Sunday, 6 September 2015

H is for Hawk - review

I've now finished this powerful book.  It reads like acid dropped onto carbonate - it fizzes and explodes with emotion and pain.  Yet there are sliver threads shining in this dark material as she describes her intense love for Mabel (her goshawk), her dad and the landscapes she hawks through.

I'm not sure I enjoyed it as much as got wrapped up in it.  But as I said in a previous blog - pain and blood drip from the pages, so it not an easy read. I left her sinking into manic depression after the death of her father and taking on a goshawk to train as a kind of medicine. This she interweaves with the sad and raw story of T E White who wrote The Goshawk, a classic account of training a goshawk which is brutal.  A desperate taming of a bird through misplaced guilt at his sadistic tendencies (a product of a cruel childhood) and homosexual desire.

As Helen withdraws from normal life to concentrate on training the hawk, she becomes mentally ill. She tries to become a goshawk, wild and free, away from the memories of houses and society. She lives on her own in a bird-filled world where all that mattered were the mood and weight of the hawk and the times when they could fly and kill.  She became fascinated in the act of death and the moment in time when life turned into food.  She loses her ability to be "normal" in society and her paranoia increases.

"Sometimes when light dawns it simply illuminates how dismal circumstances have become.  Every morning I wake at five and have thirty seconds lead-time before despair crashes in...I know that I'm not trusting anyone, or anything any more.  And that it is hard to live for long periods without trusting anyone or anything.  It's like living without sleep.  Eventually it will kill you."

But through this increasing depression she sees the world with heightened senses, as though the rawness of her wounds increases the sensitivity to landscapes, atmospheres and feelings. Some of her descriptions of places are truly wonderful. You feel you are there with her walking through a frosty, translucent meadow where realities shift with the shadows cast by a weak sun.  Or you can hear the quarrelsome rooks in the black skeletons of winter trees.  You can see Mabel flash through thin air, feel the blood of a rabbit held alive in the clutches of lethal talons.  Her observations of this wild world are dream like - as are the images she paints so skilfully.  A cinereal stratus - a cloud that has the ashen face of death.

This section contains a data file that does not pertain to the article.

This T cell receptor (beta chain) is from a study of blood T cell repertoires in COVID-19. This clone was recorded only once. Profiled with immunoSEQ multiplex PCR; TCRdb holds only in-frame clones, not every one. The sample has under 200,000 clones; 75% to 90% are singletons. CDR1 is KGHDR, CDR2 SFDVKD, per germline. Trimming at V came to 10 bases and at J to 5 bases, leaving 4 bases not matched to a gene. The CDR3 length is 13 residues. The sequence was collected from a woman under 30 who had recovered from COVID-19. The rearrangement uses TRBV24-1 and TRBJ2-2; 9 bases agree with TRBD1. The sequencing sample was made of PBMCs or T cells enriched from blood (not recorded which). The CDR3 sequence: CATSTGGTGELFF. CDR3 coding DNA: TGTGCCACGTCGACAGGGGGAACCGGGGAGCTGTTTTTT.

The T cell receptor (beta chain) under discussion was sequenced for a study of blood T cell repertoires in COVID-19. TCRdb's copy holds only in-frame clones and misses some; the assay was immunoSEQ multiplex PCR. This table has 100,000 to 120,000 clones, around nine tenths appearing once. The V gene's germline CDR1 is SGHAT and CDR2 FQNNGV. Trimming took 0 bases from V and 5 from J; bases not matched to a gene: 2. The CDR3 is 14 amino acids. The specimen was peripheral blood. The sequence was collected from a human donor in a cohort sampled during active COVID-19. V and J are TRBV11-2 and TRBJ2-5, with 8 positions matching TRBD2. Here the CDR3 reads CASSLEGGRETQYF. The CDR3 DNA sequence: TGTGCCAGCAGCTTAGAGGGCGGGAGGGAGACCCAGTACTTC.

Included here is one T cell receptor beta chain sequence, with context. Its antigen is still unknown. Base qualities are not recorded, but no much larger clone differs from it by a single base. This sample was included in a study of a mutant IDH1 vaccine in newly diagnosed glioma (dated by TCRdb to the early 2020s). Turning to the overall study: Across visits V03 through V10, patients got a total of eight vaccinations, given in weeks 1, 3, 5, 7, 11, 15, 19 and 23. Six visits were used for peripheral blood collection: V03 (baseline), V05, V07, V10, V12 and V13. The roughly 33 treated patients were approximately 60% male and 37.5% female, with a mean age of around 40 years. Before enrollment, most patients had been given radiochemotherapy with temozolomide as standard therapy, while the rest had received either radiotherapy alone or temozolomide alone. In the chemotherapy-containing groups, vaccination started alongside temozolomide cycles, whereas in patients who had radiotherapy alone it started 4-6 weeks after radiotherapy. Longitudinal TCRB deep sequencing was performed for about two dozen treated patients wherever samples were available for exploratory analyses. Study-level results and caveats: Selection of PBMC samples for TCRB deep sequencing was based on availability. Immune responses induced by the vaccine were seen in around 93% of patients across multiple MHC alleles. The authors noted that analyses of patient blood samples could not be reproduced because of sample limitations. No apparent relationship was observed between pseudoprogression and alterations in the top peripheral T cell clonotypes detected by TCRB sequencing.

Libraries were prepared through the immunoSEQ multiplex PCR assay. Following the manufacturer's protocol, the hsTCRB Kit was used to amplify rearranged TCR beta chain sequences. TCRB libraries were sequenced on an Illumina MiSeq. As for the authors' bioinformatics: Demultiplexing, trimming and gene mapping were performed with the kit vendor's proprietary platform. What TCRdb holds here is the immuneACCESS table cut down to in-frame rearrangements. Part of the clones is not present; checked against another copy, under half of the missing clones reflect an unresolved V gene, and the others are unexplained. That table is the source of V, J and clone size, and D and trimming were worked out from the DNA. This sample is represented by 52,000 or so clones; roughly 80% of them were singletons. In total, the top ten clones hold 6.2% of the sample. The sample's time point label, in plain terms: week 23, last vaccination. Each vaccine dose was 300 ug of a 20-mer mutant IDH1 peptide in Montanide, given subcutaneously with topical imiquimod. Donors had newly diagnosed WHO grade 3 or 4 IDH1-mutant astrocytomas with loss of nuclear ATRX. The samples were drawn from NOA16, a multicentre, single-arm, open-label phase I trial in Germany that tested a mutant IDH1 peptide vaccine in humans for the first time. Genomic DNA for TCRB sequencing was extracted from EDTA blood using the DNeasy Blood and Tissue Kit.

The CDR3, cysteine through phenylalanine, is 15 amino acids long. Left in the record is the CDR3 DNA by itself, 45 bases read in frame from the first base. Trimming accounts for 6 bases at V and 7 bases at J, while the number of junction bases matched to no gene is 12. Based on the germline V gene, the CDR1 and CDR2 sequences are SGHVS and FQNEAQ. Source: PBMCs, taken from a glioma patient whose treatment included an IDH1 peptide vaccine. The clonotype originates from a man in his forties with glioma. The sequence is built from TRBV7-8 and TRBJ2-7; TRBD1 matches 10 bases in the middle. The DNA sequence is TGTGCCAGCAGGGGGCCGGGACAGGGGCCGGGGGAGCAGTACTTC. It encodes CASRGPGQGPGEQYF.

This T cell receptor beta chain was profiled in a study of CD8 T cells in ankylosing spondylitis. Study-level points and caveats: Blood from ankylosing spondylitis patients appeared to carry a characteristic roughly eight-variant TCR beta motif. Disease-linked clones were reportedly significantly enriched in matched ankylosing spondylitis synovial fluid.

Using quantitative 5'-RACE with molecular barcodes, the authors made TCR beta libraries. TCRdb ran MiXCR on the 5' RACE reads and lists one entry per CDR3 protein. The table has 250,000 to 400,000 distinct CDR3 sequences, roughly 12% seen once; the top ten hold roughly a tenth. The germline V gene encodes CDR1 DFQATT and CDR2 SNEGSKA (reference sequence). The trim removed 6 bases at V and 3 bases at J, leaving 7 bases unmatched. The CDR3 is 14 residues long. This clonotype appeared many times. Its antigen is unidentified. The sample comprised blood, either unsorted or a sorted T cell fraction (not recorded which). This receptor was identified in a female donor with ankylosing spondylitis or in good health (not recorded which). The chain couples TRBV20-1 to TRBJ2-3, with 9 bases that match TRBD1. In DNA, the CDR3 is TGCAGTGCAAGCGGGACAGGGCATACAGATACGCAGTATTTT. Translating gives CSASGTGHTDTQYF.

Perhaps there is too much of the death and despair at times, one too many near misses when Mabel almost flies away and she panics, as though the ghost of her father is disappearing too.  Perhaps also too many horrible references to nasties such as Nazism and the physical effects of myxomatosis. These, combined with her own cries from the heart leave the reader with a sense of contorted darkness.

But as she lightens, as either the anti depressants, or time, or both, take effect the book seems to lift out of the hands.  You get a feeling rather like taking off a heavy rucksack after a day's walk, you are almost weightless with relief.  And so it is when she sees beauty again, as in her walk onto chalk downland.

"I take a deep breath and exhale, full of the ballooning light-headedness of standing on chalk. Chalk landscapes do this to me; bring an exhilarating, on tiptoe sense that some deep revelation is at hand."

Anyone who has walked through flowery downs will know what she means. This is where history, both natural and manmade, merge in a heady expanse of loveliness.  Where megaliths place their feet in the white earth but their heads look out over millennia. And this seems to be part of the healing journey where she comes to know that she cannot be a hawk, cannot run to wildness to get away from pain, cannot escape the hard reality that her father is dead and gone.

At the end of the book she visits the old cottage that used to belong to White when he had his goshawk. Despite seeing the owner gardening she resisted the urge to talk to him.

"White is gone. The hawk has flown. Respect the living, honour the dead. Leave them be...And then I turned and walked away. I left the man who was not a ghost, and I walked south. Over the bright horizon the sky swam like water."

And so it ends.

Ultimately this is not just about hawks and grief, it is about a love that is deeply and tremulously held for her father and for natural world in every hue.  It is about mental illness and the awfulness of depression that very nearly destroyed this talented woman.  Helen comes across as both fragile and strong, obsessive and loyal.  Someone who is intriguing but I imagine quite hard to get close to.

I'm not sure I understand falconry any better, despite all the explanations and pleadings.  I don't have the desire to tame the wild, but if you do then this book will have an extra dimension.

Would I recommend it?  Oh certainly I would.  But with caution if you are carrying painful grief of your own.  Is it a masterpiece?  Yes I think it is.  And I salute Helen for her honesty.  Even if I had a fraction of her talent I'm not sure I could put myself out there like this. Lay my soul on a marble slab for dissection.  It takes courage to tell the world about your heart in such vivid prose.  Well done Helen, you are inspirational. You stand alongside White as a writer of a goshawk classic - but I'm not sure you would feel totally comfortable with that.

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